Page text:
Monday, July 15, 2013

Fuji X100S Review - Is it worth to upgrade from the classic X100?

After a 2 year production cycle, Fujifilm upgraded the revolutionary X100 and introduced the X100S. The X100 was the reason I bought my first digital Fuji camera a little over 2 years ago and it has turned me into a loyal customer, also buying the X10 and X-Pro 1. The X100 was also the first camera that I preordered without ever holding it in my hands or reading a single review (there were no reviews at the time I preordered).

The X100S is my daily companion - even in bad weather
The X100S is my daily companion - even in bad weather there are scenes to capture

But now the question for me and countless other classic X100 photographers was: Should I upgrade to the X100S?

Fujifilm introduced the revolutionary hybrid viewfinder with the X100 and gave the camera an external control layout of a classic film camera with aperture, shutter time and exposure compensation that can be controlled blindfolded with your finger tips.

But the X100 was not without flaws. While the image quality was stunningly wonderful even in Firmware 1.0, some of the ergonomics were... hmmm... let's say "challenging".

The original FW was lacking some streamlining in the menu and the minimum focus distance before having to switch to Macro mode was almost a deal breaker for me. Especially since it requited the photographer to push buttons 3 times before the Macro mode was activated or deactivated.
But most of these issues were fixed with continuous FW updates and the AF plus MF quality and speed was improved over time, too.

Is it worth upgrading to the X100S
I'm already owning the X-Pro 1 and classic X100 - so is it worth buying the X100S?

So why should I upgrade if the X100 is a good camera with the current FW? Well, because the X100s is simply better at everything!

There were certain things that Fuji was not able to fix in FW on the classic X100 as they were hardware related. The X100 and the X100S exterior are almost identical but the trained X100 photographer will happily notice the subtle but important changes that Fuji made.

The first thing that I appreciate is the physically raised "menu" and "OK" button. You won't have to operate this important button with your fingernails any more. Secondly, the 3 position focus mode slider now has the most used modes at the easy to slide to top and bottom position (Manual focus and AF-S standard mode) while the least used mode for me (AF-C continuous that can only be used with center focus point) now sits at the fiddly middle position (where formerly the most used AF-S was placed). The AF-Point selection and Drive buttons also swapped places. This enables you to move the AF-Point with one finger while staying glued to the viewfinder. This fantastic improvement was also introduced in the 2.05 X-Pro 1 FW (1.06 on X-E1) update via Fn button.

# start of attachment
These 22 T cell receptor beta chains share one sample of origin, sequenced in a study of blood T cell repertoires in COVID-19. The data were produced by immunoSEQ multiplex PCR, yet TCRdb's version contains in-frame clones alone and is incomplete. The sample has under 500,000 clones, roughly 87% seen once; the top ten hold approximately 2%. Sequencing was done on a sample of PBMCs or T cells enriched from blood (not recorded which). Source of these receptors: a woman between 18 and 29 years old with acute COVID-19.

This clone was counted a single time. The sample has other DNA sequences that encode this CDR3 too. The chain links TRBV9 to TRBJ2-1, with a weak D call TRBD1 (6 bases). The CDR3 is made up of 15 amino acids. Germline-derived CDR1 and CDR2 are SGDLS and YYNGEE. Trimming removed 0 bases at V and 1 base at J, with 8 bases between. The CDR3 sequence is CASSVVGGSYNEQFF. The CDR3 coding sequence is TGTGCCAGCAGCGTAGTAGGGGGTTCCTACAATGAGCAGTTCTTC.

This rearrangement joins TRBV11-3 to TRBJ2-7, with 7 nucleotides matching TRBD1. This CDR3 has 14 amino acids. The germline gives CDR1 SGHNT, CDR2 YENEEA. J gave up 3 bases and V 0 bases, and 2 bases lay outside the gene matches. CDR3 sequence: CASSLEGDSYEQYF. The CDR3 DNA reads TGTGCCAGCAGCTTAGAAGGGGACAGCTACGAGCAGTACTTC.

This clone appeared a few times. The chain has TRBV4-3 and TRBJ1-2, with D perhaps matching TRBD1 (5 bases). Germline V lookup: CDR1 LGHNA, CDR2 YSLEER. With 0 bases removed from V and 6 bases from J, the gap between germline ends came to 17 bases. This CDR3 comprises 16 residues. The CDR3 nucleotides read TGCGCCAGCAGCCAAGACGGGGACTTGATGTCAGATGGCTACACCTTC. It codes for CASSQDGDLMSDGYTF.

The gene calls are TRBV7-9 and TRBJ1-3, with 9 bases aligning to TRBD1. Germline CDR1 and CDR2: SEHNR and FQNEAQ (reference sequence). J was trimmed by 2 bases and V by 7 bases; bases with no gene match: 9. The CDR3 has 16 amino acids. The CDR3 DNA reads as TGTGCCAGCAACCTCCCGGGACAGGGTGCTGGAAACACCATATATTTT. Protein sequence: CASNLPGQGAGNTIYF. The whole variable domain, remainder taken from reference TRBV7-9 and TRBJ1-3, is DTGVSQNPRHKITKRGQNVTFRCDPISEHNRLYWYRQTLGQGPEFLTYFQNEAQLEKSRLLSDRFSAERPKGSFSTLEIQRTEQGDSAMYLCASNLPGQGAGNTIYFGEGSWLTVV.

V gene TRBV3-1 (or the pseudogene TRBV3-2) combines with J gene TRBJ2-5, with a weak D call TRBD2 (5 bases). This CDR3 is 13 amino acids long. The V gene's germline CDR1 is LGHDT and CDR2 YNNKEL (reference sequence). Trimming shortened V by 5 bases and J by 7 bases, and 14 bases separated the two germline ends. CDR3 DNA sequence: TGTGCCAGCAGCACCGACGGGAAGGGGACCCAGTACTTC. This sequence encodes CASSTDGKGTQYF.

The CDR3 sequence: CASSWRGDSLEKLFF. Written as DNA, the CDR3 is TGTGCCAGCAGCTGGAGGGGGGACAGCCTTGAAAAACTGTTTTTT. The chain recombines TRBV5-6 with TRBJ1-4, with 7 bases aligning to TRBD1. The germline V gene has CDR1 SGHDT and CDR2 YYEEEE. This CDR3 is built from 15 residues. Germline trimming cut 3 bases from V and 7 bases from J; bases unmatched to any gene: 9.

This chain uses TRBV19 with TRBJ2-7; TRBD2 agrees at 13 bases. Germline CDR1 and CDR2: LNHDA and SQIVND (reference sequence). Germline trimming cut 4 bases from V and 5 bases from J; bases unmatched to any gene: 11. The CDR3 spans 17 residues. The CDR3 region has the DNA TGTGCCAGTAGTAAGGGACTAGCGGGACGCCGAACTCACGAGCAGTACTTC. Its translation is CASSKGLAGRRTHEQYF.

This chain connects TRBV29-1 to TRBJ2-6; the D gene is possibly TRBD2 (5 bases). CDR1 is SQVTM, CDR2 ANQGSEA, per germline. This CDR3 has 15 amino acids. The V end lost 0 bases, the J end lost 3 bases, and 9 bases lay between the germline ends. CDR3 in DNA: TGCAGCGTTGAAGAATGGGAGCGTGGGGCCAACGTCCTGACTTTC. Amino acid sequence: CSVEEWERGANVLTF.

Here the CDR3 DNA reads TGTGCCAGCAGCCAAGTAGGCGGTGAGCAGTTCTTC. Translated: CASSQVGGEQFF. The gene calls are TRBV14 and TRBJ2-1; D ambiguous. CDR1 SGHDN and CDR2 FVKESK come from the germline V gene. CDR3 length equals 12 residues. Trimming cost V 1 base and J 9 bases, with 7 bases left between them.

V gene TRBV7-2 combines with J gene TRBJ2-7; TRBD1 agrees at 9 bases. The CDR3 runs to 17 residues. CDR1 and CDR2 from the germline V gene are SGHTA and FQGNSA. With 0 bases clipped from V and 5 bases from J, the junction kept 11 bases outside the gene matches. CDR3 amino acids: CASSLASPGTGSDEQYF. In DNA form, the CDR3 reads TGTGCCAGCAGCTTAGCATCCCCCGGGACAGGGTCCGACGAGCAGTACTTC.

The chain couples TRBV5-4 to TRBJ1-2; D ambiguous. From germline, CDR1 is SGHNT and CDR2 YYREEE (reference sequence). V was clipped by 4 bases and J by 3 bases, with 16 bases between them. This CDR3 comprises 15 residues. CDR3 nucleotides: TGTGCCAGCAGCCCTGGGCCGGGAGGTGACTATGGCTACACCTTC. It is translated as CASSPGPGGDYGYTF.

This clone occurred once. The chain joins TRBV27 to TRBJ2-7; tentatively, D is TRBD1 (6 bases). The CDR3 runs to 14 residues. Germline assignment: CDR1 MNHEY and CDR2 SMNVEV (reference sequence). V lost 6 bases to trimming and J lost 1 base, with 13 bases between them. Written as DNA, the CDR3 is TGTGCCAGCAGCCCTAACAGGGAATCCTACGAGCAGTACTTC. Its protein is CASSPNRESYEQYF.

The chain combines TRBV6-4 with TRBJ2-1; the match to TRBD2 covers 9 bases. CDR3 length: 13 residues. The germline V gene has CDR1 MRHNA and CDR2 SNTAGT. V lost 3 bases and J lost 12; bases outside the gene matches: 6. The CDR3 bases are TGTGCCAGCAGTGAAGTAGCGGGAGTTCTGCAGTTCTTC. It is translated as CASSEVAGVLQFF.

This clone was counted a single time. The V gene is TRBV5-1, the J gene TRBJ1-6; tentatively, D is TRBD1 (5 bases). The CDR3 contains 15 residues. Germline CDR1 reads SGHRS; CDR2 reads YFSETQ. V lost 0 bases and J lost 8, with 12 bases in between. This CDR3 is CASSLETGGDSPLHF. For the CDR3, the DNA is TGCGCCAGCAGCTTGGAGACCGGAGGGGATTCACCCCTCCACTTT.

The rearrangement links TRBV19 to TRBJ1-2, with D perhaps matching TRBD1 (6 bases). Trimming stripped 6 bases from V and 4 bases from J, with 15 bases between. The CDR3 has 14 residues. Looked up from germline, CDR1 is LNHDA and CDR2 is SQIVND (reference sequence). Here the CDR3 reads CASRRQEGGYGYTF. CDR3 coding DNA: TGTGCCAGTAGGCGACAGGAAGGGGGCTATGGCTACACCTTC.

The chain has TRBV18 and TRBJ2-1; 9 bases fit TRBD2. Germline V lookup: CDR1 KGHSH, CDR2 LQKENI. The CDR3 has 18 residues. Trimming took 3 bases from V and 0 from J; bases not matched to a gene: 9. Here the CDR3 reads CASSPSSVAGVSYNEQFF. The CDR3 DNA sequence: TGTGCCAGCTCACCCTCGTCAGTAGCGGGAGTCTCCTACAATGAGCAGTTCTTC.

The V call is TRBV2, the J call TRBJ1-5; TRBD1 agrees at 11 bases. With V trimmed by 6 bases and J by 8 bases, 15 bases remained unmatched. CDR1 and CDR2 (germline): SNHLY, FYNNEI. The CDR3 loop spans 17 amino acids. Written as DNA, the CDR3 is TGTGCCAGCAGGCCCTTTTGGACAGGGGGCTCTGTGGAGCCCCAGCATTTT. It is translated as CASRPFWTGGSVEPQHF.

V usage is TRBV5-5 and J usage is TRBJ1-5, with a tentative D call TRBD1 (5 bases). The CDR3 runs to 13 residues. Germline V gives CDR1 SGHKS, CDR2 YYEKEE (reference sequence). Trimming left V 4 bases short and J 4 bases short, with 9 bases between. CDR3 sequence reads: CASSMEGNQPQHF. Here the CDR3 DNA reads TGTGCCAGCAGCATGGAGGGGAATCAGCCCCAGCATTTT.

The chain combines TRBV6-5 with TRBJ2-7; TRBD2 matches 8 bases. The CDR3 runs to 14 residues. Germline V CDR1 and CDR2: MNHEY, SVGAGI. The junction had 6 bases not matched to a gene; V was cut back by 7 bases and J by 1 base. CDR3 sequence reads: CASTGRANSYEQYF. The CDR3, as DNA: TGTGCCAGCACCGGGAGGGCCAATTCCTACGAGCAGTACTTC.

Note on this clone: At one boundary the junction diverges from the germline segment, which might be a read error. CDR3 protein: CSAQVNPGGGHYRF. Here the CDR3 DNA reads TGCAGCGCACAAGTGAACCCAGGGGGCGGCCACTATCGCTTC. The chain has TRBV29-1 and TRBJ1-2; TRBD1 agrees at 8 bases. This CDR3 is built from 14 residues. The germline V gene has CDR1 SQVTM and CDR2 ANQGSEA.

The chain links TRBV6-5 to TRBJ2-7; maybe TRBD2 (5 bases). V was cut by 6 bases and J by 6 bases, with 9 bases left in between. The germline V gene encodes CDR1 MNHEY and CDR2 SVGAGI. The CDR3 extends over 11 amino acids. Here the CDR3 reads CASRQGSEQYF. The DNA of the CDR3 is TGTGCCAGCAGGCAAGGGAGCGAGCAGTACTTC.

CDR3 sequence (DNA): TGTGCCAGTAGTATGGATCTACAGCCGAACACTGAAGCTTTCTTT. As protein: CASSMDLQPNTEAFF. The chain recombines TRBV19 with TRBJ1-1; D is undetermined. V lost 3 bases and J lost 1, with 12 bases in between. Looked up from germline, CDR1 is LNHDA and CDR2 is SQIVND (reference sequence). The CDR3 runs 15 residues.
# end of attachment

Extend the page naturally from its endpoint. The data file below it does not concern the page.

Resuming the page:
Lastly, the RAW button turned into the Q-Menu (Quick menu overview) button that is known and loved from the X-Pro 1 / X-E1and X10 but did not make it to the original X100, yet.

Just these ergonomic changes could be reason enough for the enthusiast X100 photographer to upgrade. But wait, there is more! Fuji lists 70 improvements that have been implemented in comparison to the previous version of the X100. OK, let's make it 69 as I find the mere attachment of the "S" badge not to be a real usability enhancement ;)

I will not go through the whole list of remaining improvements but rather tell you what I find extremely helpful from a daily usability point of view:

The single biggest improvement for me is the reduction of the minimum focus distance before having to switch to Macro mode. It has been reduced by 40% down to 50cm (20in) from 80cm (31in) on the previous version. I was constantly in the close range for portraits and having to switch to Macro was annoying and slowed down the AF locking process considerably.

AF with improved close focus distance
The X100S has an improved AF close focus distance before having to switch to Macro mode - high five for that!

Next on the list to mention is the improved AF and MF speed. The contrast AF now gets supported by phase detection pixel on the sensor to speed up the AF in certain well lit situations. And when the phase detection pixel take control the AF locks very, very fast. If the contrast detection takes over, the AF speed feels about as fast as the AF speed on the classic X100 with current FW.

So how can one make the phase detection pixel to always be in charge? Well, Fuji claims that you will need a decent amount of light. Then you need to use the focus points around the center as these PD pixel are only covering 40% of the sensor around the center.